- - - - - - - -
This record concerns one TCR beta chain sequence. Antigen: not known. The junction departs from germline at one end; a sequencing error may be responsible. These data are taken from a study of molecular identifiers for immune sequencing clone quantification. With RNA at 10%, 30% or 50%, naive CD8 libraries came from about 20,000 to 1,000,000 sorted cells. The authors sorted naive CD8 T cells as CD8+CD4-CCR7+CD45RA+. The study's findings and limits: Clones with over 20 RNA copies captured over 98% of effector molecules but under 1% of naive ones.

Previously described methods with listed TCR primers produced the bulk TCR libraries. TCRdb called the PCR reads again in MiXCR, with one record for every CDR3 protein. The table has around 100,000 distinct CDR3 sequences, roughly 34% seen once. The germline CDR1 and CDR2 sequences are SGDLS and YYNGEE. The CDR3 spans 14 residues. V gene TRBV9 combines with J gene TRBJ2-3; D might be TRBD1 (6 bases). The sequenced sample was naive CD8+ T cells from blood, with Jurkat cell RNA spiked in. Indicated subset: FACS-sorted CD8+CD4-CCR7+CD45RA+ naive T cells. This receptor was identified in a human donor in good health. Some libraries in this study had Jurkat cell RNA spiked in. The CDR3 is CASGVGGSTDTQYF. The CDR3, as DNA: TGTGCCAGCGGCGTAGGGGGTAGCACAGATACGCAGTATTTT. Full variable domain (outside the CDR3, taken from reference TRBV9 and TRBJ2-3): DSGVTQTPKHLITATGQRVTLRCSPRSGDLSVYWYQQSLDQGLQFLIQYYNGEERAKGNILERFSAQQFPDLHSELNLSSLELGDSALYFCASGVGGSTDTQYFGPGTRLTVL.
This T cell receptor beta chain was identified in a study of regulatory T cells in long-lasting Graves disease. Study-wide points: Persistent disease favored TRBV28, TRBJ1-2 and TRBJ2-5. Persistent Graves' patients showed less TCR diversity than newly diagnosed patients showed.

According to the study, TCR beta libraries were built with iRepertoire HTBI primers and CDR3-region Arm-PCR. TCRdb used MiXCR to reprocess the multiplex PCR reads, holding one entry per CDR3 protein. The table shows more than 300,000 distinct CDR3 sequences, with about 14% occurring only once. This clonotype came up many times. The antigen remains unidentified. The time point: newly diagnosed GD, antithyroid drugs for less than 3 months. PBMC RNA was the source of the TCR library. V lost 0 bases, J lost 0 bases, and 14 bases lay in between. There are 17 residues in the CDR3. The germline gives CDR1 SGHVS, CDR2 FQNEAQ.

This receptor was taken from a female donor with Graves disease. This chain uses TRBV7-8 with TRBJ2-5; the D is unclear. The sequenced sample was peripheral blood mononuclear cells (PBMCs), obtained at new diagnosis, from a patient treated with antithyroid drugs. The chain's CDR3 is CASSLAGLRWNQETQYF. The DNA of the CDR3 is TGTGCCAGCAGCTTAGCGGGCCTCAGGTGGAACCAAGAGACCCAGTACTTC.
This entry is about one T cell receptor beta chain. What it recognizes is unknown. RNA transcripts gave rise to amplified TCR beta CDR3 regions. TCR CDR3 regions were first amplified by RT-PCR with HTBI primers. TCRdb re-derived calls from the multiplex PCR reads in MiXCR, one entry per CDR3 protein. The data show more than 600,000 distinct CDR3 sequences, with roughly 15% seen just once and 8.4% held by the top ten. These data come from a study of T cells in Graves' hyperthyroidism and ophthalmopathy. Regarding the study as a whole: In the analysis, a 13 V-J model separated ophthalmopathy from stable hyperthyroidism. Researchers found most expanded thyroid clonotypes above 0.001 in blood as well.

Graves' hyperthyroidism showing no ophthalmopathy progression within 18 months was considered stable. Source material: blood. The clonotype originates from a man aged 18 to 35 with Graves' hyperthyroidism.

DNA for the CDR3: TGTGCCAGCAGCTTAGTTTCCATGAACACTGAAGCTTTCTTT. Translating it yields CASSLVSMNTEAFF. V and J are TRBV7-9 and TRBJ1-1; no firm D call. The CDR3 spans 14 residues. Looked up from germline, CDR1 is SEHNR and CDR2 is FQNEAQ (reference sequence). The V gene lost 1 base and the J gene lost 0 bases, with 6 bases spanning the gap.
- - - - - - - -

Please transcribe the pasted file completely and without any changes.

This record concerns one TCR beta chain sequence. Antigen: not known. The junction departs from germline at one end; a sequencing error may be responsible. These data are taken from a study of molecular identifiers for immune sequencing clone quantification. With RNA at 10%, 30% or 50%, naive CD8 libraries came from about 20,000 to 1,000,000 sorted cells. The authors sorted naive CD8 T cells as CD8+CD4-CCR7+CD45RA+. The study's findings and limits: Clones with over 20 RNA copies captured over 98% of effector molecules but under 1% of naive ones.

Previously described methods with listed TCR primers produced the bulk TCR libraries. TCRdb called the PCR reads again in MiXCR, with one record for every CDR3 protein. The table has around 100,000 distinct CDR3 sequences, roughly 34% seen once. The germline CDR1 and CDR2 sequences are SGDLS and YYNGEE. The CDR3 spans 14 residues. V gene TRBV9 combines with J gene TRBJ2-3; D might be TRBD1 (6 bases). The sequenced sample was naive CD8+ T cells from blood, with Jurkat cell RNA spiked in. Indicated subset: FACS-sorted CD8+CD4-CCR7+CD45RA+ naive T cells. This receptor was identified in a human donor in good health. Some libraries in this study had Jurkat cell RNA spiked in. The CDR3 is CASGVGGSTDTQYF. The CDR3, as DNA: TGTGCCAGCGGCGTAGGGGGTAGCACAGATACGCAGTATTTT. Full variable domain (outside the CDR3, taken from reference TRBV9 and TRBJ2-3): DSGVTQTPKHLITATGQRVTLRCSPRSGDLSVYWYQQSLDQGLQFLIQYYNGEERAKGNILERFSAQQFPDLHSELNLSSLELGDSALYFCASGVGGSTDTQYFGPGTRLTVL.
This T cell receptor beta chain was identified in a study of regulatory T cells in long-lasting Graves disease. Study-wide points: Persistent disease favored TRBV28, TRBJ1-2 and TRBJ2-5. Persistent Graves' patients showed less TCR diversity than newly diagnosed patients showed.

According to the study, TCR beta libraries were built with iRepertoire HTBI primers and CDR3-region Arm-PCR. TCRdb used MiXCR to reprocess the multiplex PCR reads, holding one entry per CDR3 protein. The table shows more than 300,000 distinct CDR3 sequences, with about 14% occurring only once. This clonotype came up many times. The antigen remains unidentified. The time point: newly diagnosed GD, antithyroid drugs for less than 3 months. PBMC RNA was the source of the TCR library. V lost 0 bases, J lost 0 bases, and 14 bases lay in between. There are 17 residues in the CDR3. The germline gives CDR1 SGHVS, CDR2 FQNEAQ.

This receptor was taken from a female donor with Graves disease. This chain uses TRBV7-8 with TRBJ2-5; the D is unclear. The sequenced sample was peripheral blood mononuclear cells (PBMCs), obtained at new diagnosis, from a patient treated with antithyroid drugs. The chain's CDR3 is CASSLAGLRWNQETQYF. The DNA of the CDR3 is TGTGCCAGCAGCTTAGCGGGCCTCAGGTGGAACCAAGAGACCCAGTACTTC.
This entry is about one T cell receptor beta chain. What it recognizes is unknown. RNA transcripts gave rise to amplified TCR beta CDR3 regions. TCR CDR3 regions were first amplified by RT-PCR with HTBI primers. TCRdb re-derived calls from the multiplex PCR reads in MiXCR, one entry per CDR3 protein. The data show more than 600,000 distinct CDR3 sequences, with roughly 15% seen just once and 8.4% held by the top ten. These data come from a study of T cells in Graves' hyperthyroidism and ophthalmopathy. Regarding the study as a whole: In the analysis, a 13 V-J model separated ophthalmopathy from stable hyperthyroidism. Researchers found most expanded thyroid clonotypes above 0.001 in blood as well.

Graves' hyperthyroidism showing no ophthalmopathy progression within 18 months was considered stable. Source material: blood. The clonotype originates from a man aged 18 to 35 with Graves' hyperthyroidism.

DNA for the CDR3: TGTGCCAGCAGCTTAGTTTCCATGAACACTGAAGCTTTCTTT. Translating it yields CASSLVSMNTEAFF. V and J are TRBV7-9 and TRBJ1-1; no firm D call. The CDR3 spans 14 residues. Looked up from germline, CDR1 is SEHNR and CDR2 is FQNEAQ (reference sequence). The V gene lost 1 base and the J gene lost 0 bases, with 6 bases spanning the gap.